After serving three tours of duty, Captain Jason Haag with the Unites States Marine Corps struggled to adjust to life back home. Unable to leave his basement for two years and considering suicide Haag decided to try one last thing, getting a service dog. That decision saved Haag’s life.
When Haag returned home to Fredericksburg, Virginia from his last deployment in 2011 he struggled badly with his injuries and PTSD. He was taking 31 pills a day and drinking every night. The father of three children, he couldn’t make it out of the house to go to their ball games. As he continued to struggle he began to think his family would be better off without him.
Haag had become completely disconnected and rarely left his basement. As he contemplated taking his life he decided to try one more thing. His neighbor had a service dog so Haag looked into getting a service dog. After finding four organizations he was frustrated when the first three told him he’d be put on a waiting list that could take up to three years. He knew he couldn’t go on for three more years in his current state.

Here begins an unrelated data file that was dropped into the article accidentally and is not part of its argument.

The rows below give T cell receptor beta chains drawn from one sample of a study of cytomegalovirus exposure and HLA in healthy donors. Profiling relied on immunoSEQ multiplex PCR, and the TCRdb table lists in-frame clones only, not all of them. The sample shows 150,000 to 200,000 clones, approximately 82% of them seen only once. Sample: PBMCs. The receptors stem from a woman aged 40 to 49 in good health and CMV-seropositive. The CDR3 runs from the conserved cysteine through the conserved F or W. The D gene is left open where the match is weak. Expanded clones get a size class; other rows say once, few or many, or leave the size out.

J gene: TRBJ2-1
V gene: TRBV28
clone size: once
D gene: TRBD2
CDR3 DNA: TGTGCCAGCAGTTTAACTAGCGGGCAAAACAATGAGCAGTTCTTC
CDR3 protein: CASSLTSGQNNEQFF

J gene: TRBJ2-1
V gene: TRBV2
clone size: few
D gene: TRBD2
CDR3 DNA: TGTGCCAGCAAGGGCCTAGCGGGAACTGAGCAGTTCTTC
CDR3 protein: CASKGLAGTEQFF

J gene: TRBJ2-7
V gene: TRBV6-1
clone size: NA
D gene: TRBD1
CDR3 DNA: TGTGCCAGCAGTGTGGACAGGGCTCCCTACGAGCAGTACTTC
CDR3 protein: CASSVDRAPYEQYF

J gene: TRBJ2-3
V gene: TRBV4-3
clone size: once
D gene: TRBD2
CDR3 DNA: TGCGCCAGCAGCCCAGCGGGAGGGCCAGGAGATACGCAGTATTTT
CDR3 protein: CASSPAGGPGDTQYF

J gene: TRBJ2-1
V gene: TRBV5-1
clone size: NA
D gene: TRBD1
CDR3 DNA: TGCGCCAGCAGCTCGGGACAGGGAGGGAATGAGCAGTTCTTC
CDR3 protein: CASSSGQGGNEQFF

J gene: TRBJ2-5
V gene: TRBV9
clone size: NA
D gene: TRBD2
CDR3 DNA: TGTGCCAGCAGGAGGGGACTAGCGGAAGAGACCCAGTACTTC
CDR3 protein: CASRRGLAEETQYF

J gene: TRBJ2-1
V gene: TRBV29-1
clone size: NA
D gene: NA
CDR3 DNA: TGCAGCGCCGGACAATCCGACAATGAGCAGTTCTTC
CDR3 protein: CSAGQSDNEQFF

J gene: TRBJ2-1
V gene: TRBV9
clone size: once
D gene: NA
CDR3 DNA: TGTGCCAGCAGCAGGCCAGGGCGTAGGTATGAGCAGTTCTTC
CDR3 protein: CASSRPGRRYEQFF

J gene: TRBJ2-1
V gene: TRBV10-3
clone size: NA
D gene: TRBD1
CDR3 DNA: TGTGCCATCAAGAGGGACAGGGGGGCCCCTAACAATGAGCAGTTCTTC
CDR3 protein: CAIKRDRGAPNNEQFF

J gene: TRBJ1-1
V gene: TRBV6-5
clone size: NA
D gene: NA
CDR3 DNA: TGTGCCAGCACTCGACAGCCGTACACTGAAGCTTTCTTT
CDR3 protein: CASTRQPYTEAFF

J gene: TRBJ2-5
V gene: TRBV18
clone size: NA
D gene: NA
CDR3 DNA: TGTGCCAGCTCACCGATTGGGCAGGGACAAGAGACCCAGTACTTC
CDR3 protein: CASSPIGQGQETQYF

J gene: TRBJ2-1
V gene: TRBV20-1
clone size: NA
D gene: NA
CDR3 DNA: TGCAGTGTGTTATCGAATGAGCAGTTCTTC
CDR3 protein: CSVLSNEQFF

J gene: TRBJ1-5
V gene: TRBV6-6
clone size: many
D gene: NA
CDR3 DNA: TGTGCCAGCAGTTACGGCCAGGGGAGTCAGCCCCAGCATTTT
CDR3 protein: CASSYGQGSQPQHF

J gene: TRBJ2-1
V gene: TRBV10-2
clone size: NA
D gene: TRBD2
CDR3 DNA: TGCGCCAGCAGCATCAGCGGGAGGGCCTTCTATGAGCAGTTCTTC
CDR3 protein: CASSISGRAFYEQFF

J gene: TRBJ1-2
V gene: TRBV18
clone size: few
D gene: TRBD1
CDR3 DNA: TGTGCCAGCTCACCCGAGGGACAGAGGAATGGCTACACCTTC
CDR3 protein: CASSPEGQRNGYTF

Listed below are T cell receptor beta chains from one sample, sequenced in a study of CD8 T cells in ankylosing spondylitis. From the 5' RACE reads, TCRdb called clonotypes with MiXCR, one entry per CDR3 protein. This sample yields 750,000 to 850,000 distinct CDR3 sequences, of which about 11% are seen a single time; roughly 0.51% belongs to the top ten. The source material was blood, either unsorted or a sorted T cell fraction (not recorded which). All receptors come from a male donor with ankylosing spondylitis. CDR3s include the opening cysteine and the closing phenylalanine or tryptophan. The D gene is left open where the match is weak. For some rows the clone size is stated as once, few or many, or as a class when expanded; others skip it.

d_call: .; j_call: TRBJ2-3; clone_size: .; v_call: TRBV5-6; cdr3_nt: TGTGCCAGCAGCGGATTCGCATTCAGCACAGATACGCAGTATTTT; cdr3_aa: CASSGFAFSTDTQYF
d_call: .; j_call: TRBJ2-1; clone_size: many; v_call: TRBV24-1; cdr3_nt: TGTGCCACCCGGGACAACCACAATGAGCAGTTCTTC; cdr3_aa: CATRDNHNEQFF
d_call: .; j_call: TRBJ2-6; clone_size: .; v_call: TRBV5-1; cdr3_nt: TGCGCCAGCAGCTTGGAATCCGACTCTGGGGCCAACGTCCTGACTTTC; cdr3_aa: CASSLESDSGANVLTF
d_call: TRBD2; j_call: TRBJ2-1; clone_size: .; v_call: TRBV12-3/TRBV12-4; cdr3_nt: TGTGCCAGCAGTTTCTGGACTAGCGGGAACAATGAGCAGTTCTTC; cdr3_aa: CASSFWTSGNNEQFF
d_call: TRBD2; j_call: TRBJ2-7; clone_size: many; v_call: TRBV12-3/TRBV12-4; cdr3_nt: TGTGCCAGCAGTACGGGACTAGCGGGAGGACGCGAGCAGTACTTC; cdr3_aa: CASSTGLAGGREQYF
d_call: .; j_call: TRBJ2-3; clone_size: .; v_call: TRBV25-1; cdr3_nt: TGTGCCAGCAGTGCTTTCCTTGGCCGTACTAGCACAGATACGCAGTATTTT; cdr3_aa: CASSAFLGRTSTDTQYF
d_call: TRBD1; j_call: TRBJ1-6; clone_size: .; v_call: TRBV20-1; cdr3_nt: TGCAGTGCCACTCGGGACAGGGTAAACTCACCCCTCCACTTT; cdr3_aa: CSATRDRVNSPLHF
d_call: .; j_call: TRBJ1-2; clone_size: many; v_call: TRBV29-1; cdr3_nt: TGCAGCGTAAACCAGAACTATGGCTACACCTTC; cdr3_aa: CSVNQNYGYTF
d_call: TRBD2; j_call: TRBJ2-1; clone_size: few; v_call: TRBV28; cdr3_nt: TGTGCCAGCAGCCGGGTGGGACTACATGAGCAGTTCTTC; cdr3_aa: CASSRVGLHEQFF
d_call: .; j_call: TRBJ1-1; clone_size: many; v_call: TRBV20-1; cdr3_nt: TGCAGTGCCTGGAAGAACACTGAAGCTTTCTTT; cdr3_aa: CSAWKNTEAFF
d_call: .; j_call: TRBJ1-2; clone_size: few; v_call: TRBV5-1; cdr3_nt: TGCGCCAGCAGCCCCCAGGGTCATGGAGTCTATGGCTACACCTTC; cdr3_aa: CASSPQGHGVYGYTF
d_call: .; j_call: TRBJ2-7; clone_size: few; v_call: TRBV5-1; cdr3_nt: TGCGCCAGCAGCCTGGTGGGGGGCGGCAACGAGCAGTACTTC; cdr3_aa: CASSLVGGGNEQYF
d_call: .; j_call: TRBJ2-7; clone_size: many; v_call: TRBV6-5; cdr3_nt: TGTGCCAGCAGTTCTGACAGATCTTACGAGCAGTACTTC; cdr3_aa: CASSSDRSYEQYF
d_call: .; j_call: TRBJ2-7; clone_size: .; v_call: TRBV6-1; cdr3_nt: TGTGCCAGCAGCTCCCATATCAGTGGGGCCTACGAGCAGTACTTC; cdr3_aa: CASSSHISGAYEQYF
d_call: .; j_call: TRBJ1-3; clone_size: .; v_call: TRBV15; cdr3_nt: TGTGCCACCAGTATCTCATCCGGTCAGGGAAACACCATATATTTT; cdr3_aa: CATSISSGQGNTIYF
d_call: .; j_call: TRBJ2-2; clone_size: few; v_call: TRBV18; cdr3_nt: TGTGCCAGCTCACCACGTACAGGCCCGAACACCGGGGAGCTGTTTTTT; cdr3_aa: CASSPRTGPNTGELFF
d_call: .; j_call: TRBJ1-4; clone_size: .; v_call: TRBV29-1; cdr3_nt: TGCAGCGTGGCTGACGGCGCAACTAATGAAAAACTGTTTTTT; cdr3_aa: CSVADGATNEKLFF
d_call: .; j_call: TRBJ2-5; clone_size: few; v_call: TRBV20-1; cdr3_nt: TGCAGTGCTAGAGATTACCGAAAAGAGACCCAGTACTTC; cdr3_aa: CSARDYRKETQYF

The last organization Haag tried was K9s for Warriors, a non-profit located in Florida. They had the good news that Haag could get into one of their classes in six months. In addition every week leading up to the class K9s for Warriors called Haag and checked in on him.
Finally the six months came and Haag was able to come down to Florida to meet his new service dog and go through a three-week training program with him. Haag was matched up with Axel and the difference in his life has been incredible. Haag not only now makes it to his children’s ball games he is coaching his 8-year-old son’s baseball team.
“There’s no doubt that Axel saved my life,” said Haag. “If I didn’t have him…If I didn’t have him, I wouldn’t be standing here today. It’s just nice to know I’ve got a battle buddy with me again. He watched my back, he protects me. He’s changed my life and the lives of my entire family.”
Ninety-five percent of the dogs that K9s for Warriors trains for their program come from shelters. For more information on K9s for Warriors visit their website.